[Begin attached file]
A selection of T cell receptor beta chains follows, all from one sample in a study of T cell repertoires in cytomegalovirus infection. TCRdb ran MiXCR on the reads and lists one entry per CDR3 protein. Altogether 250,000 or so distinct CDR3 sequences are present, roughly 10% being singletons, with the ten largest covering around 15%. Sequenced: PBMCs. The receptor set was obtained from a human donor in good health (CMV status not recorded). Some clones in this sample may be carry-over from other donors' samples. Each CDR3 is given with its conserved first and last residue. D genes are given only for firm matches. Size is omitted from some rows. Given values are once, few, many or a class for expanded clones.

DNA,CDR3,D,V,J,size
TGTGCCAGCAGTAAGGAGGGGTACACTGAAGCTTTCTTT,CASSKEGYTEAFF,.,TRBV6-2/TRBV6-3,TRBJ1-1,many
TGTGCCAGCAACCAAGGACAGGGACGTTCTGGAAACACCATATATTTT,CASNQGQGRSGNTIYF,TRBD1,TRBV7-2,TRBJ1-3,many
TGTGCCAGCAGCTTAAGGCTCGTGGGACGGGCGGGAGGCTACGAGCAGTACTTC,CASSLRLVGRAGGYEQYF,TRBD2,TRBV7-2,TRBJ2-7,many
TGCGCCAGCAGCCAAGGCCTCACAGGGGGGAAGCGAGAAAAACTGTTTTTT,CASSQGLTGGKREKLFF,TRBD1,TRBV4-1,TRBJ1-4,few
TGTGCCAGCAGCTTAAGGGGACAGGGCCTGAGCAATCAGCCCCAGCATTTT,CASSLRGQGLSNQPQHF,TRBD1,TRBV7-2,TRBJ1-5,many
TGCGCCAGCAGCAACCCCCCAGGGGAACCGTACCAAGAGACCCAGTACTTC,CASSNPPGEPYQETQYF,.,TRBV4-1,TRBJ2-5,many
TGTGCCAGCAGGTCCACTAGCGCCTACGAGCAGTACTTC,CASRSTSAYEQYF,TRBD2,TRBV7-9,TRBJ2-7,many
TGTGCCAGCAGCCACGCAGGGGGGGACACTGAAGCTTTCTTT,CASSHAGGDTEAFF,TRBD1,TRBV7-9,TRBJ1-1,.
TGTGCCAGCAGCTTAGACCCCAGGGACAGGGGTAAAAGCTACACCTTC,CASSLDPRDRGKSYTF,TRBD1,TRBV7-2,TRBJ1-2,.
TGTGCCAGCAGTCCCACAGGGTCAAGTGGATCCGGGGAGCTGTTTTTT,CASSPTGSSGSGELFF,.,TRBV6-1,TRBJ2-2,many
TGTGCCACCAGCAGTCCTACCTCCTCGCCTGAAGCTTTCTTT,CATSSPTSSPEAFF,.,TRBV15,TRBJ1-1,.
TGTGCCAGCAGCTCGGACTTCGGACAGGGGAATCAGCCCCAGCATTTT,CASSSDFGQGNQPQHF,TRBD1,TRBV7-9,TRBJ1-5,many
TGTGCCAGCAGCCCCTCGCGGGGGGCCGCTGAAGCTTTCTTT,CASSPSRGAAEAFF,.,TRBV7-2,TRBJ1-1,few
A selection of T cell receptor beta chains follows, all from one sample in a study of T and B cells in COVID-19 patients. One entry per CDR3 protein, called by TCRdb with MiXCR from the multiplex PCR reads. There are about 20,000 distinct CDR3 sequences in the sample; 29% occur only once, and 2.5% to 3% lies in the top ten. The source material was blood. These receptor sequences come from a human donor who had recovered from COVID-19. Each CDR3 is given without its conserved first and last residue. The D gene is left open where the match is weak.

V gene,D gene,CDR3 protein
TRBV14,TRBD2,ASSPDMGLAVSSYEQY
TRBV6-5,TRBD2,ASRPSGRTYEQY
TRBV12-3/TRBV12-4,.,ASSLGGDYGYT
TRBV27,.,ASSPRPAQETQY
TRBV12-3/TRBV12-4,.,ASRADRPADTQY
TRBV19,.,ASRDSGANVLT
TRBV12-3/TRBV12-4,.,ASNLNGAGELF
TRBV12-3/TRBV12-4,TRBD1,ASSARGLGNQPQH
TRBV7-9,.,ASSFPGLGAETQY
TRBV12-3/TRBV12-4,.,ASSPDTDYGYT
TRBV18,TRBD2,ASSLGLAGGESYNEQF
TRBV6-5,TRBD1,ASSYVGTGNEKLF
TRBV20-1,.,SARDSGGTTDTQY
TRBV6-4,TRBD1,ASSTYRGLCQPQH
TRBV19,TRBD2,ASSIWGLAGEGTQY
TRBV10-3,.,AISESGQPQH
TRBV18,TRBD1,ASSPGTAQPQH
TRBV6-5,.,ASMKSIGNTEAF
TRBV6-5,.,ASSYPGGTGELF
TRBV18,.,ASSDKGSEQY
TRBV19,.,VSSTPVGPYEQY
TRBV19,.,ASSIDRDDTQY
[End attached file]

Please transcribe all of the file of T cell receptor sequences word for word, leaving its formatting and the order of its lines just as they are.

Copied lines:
A selection of T cell receptor beta chains follows, all from one sample in a study of T cell repertoires in cytomegalovirus infection. TCRdb ran MiXCR on the reads and lists one entry per CDR3 protein. Altogether 250,000 or so distinct CDR3 sequences are present, roughly 10% being singletons, with the ten largest covering around 15%. Sequenced: PBMCs. The receptor set was obtained from a human donor in good health (CMV status not recorded). Some clones in this sample may be carry-over from other donors' samples. Each CDR3 is given with its conserved first and last residue. D genes are given only for firm matches. Size is omitted from some rows. Given values are once, few, many or a class for expanded clones.

DNA,CDR3,D,V,J,size
TGTGCCAGCAGTAAGGAGGGGTACACTGAAGCTTTCTTT,CASSKEGYTEAFF,.,TRBV6-2/TRBV6-3,TRBJ1-1,many
TGTGCCAGCAACCAAGGACAGGGACGTTCTGGAAACACCATATATTTT,CASNQGQGRSGNTIYF,TRBD1,TRBV7-2,TRBJ1-3,many
TGTGCCAGCAGCTTAAGGCTCGTGGGACGGGCGGGAGGCTACGAGCAGTACTTC,CASSLRLVGRAGGYEQYF,TRBD2,TRBV7-2,TRBJ2-7,many
TGCGCCAGCAGCCAAGGCCTCACAGGGGGGAAGCGAGAAAAACTGTTTTTT,CASSQGLTGGKREKLFF,TRBD1,TRBV4-1,TRBJ1-4,few
TGTGCCAGCAGCTTAAGGGGACAGGGCCTGAGCAATCAGCCCCAGCATTTT,CASSLRGQGLSNQPQHF,TRBD1,TRBV7-2,TRBJ1-5,many
TGCGCCAGCAGCAACCCCCCAGGGGAACCGTACCAAGAGACCCAGTACTTC,CASSNPPGEPYQETQYF,.,TRBV4-1,TRBJ2-5,many
TGTGCCAGCAGGTCCACTAGCGCCTACGAGCAGTACTTC,CASRSTSAYEQYF,TRBD2,TRBV7-9,TRBJ2-7,many
TGTGCCAGCAGCCACGCAGGGGGGGACACTGAAGCTTTCTTT,CASSHAGGDTEAFF,TRBD1,TRBV7-9,TRBJ1-1,.
TGTGCCAGCAGCTTAGACCCCAGGGACAGGGGTAAAAGCTACACCTTC,CASSLDPRDRGKSYTF,TRBD1,TRBV7-2,TRBJ1-2,.
TGTGCCAGCAGTCCCACAGGGTCAAGTGGATCCGGGGAGCTGTTTTTT,CASSPTGSSGSGELFF,.,TRBV6-1,TRBJ2-2,many
TGTGCCACCAGCAGTCCTACCTCCTCGCCTGAAGCTTTCTTT,CATSSPTSSPEAFF,.,TRBV15,TRBJ1-1,.
TGTGCCAGCAGCTCGGACTTCGGACAGGGGAATCAGCCCCAGCATTTT,CASSSDFGQGNQPQHF,TRBD1,TRBV7-9,TRBJ1-5,many
TGTGCCAGCAGCCCCTCGCGGGGGGCCGCTGAAGCTTTCTTT,CASSPSRGAAEAFF,.,TRBV7-2,TRBJ1-1,few
A selection of T cell receptor beta chains follows, all from one sample in a study of T and B cells in COVID-19 patients. One entry per CDR3 protein, called by TCRdb with MiXCR from the multiplex PCR reads. There are about 20,000 distinct CDR3 sequences in the sample; 29% occur only once, and 2.5% to 3% lies in the top ten. The source material was blood. These receptor sequences come from a human donor who had recovered from COVID-19. Each CDR3 is given without its conserved first and last residue. The D gene is left open where the match is weak.

V gene,D gene,CDR3 protein
TRBV14,TRBD2,ASSPDMGLAVSSYEQY
TRBV6-5,TRBD2,ASRPSGRTYEQY
TRBV12-3/TRBV12-4,.,ASSLGGDYGYT
TRBV27,.,ASSPRPAQETQY
TRBV12-3/TRBV12-4,.,ASRADRPADTQY
TRBV19,.,ASRDSGANVLT
TRBV12-3/TRBV12-4,.,ASNLNGAGELF
TRBV12-3/TRBV12-4,TRBD1,ASSARGLGNQPQH
TRBV7-9,.,ASSFPGLGAETQY
TRBV12-3/TRBV12-4,.,ASSPDTDYGYT
TRBV18,TRBD2,ASSLGLAGGESYNEQF
TRBV6-5,TRBD1,ASSYVGTGNEKLF
TRBV20-1,.,SARDSGGTTDTQY
TRBV6-4,TRBD1,ASSTYRGLCQPQH
TRBV19,TRBD2,ASSIWGLAGEGTQY
TRBV10-3,.,AISESGQPQH
TRBV18,TRBD1,ASSPGTAQPQH
TRBV6-5,.,ASMKSIGNTEAF
TRBV6-5,.,ASSYPGGTGELF
TRBV18,.,ASSDKGSEQY
TRBV19,.,VSSTPVGPYEQY
TRBV19,.,ASSIDRDDTQY